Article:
In the unfortunate and devastating event that a spouse, parent, or child has been killed in a truck crash, the surviving spouse, parent, or child may recover damages for wrongful death. The Missouri Approved Jury Instruction on Wrongful Death provides, “If you find in favor of the plaintiff, then you must award plaintiff such sum as you believe will fairly and justly compensate the plaintiff for any damages you believe plaintiff [and decedent] sustained [and the plaintiff is reasonably certain to sustain in the future] as a direct result of the fatal injury to [the decedent].” (MAI 5.01).

The Illinois Pattern Jury Instruction on Wrongful Death states, “If you decide for the plaintiff on the question of liability, you must then fix the amount of money which will reasonably and fairly compensate the lineal next of kin, e.g. parent of the decedent for the pecuniary loss proved by the evidence to have resulted to the lineal next of kin from the death of the decedent.” (IPI 31.01). The jury instruction goes on to state that “pecuniary loss” may include loss of money, benefits, goods, services, and society. Factors that an Illinois jury may consider when determining the pecuniary loss include: what money, benefits, goods, and services the decedent customarily contributed in the past; what money, benefits, goods and services the decedent was likely to have contributed in the future; the decedent’s age; the decedent’s sex; the decedent’s health; the decedent’s physical and mental characteristics; the decedent’s habits of industry, sobriety, and thrift; the decedent’s occupational abilities; the grief, sorrow, and mental suffering of next of kin; and the relationship between lineal next of kin and the decedent. (IPI 31.01).

Now that you know what damages you can recover, you may be wondering who will be responsible for paying your damages resulting from a truck crash. In any truck accident, there are two main target defendants – the driver and the company he is driving for. The truck driver could have been negligent in operating the truck, exceeding federal restrictions regarding hours of service, carelessly transporting hazardous materials, or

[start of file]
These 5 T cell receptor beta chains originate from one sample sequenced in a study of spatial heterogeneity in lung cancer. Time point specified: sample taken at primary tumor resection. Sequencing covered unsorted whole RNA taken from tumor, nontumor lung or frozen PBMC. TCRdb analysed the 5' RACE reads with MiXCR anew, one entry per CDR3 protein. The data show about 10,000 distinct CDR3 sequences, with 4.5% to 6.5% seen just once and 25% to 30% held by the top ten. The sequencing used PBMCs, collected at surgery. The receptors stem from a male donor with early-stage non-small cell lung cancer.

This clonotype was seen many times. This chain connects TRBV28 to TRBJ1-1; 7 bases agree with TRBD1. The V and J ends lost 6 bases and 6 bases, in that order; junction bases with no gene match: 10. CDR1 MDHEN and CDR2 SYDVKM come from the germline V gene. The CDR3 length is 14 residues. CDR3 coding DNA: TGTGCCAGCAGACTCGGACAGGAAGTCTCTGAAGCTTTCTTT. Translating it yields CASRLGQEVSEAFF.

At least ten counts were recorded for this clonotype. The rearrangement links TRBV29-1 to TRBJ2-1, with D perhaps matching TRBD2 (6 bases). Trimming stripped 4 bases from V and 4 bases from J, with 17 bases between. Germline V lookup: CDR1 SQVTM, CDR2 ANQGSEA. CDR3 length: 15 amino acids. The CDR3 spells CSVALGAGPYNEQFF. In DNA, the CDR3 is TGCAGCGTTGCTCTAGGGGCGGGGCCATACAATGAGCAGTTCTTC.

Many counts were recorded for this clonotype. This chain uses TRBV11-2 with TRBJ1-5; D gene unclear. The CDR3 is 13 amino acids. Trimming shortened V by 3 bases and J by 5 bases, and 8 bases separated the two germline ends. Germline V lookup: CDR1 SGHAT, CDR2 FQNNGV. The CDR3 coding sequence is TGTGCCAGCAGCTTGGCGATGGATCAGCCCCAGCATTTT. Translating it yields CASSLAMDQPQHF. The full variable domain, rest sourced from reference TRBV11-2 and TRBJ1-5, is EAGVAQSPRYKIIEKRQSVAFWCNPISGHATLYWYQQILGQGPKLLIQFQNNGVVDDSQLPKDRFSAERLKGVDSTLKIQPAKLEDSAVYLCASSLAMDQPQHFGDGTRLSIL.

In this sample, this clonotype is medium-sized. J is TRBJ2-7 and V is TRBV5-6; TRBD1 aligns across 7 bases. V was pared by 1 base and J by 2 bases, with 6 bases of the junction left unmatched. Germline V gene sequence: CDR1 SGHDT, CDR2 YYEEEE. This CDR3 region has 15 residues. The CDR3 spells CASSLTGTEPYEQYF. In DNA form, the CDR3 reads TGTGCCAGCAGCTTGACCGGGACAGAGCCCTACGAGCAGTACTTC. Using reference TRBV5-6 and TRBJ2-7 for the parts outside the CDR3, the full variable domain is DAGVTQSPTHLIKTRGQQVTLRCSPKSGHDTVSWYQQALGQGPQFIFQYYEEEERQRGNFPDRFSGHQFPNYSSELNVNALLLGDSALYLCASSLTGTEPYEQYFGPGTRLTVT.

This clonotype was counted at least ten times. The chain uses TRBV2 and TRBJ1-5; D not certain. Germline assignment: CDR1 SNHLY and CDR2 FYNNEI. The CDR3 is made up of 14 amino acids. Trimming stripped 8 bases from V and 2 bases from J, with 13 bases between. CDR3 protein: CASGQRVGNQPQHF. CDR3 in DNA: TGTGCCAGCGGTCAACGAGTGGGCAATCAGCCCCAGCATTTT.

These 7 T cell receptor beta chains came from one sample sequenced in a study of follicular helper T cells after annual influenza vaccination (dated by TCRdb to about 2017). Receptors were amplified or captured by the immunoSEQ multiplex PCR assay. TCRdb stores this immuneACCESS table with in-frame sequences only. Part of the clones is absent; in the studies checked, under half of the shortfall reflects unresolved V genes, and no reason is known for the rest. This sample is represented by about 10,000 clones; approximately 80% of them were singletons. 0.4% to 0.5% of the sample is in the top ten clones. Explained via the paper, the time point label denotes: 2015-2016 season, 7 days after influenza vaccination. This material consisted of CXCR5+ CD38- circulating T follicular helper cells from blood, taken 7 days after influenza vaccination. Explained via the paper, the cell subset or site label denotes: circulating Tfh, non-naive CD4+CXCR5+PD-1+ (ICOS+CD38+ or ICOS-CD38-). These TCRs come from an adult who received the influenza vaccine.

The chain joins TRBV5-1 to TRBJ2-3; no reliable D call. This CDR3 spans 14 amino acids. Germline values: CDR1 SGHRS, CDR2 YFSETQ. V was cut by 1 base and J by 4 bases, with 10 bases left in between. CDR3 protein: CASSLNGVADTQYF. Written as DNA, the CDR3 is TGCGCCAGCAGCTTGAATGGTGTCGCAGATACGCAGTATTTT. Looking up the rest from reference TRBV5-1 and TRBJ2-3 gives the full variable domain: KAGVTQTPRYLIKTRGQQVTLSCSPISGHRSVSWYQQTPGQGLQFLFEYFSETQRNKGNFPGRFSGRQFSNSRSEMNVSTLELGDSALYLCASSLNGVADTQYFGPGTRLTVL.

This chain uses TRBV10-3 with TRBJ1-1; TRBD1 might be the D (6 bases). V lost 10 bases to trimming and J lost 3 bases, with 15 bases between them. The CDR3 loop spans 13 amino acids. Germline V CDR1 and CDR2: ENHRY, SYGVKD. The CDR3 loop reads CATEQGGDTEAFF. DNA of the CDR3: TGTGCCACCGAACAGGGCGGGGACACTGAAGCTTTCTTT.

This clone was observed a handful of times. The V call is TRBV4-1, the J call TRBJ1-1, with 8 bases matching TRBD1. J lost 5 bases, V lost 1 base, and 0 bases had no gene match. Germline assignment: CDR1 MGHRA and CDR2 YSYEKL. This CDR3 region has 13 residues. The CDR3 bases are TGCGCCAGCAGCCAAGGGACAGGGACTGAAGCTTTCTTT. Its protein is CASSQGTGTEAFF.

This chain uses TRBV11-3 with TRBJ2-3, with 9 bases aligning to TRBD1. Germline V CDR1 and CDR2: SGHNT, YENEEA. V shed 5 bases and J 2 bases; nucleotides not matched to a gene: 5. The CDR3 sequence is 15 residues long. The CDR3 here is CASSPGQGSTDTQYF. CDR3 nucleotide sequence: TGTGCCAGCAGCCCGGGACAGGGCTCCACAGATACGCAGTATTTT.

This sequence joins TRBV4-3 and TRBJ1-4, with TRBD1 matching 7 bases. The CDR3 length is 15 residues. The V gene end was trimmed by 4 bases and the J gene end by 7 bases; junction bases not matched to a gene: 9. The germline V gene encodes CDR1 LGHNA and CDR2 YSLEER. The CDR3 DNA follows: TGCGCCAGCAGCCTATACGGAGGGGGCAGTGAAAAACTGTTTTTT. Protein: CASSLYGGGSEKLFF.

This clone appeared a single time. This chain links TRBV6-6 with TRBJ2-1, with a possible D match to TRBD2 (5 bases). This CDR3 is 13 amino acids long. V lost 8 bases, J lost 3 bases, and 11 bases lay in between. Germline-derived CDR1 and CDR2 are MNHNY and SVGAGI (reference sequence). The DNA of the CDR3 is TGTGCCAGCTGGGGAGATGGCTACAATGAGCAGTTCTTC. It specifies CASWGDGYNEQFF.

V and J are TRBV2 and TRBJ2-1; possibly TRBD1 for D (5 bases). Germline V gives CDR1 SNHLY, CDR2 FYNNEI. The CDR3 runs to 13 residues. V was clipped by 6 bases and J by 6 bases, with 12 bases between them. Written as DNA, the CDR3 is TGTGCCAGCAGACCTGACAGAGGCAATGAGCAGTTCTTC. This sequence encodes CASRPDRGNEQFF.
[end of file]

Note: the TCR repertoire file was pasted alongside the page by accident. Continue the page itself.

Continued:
overloading cargo. What’s more, the truck company who employs the truck driver also
could be responsible for paying your damages.

Truck companies may be held liable for negligently failing to properly train the truck driver, failing to follow licensing requirements, or failing to conduct background checks and confirming employee driving records, among other reasons. Even if the trucking company was not itself negligent, it can be held vicariously liable for the acts of its truck driver if the truck driver was negligent in performing his or her job duties. Finally, the truck manufacturer may be responsible for paying your damages if the truck accident was caused by faulty parts or equipment installed by the manufacturer.

When it comes to your recovery from a truck crash, here is the bottom line: while the law can never ensure that you fully heal from your injuries or losses, it can be used as a mechanism to recover money that will compensate you for your injuries and losses. The truck crash lawyers at Burger Law will vigorously fight for you to ensure that you get the maximum recovery. We will also aggressively investigate your case to make sure all negligent parties are held responsible and fairly compensate you for your injuries.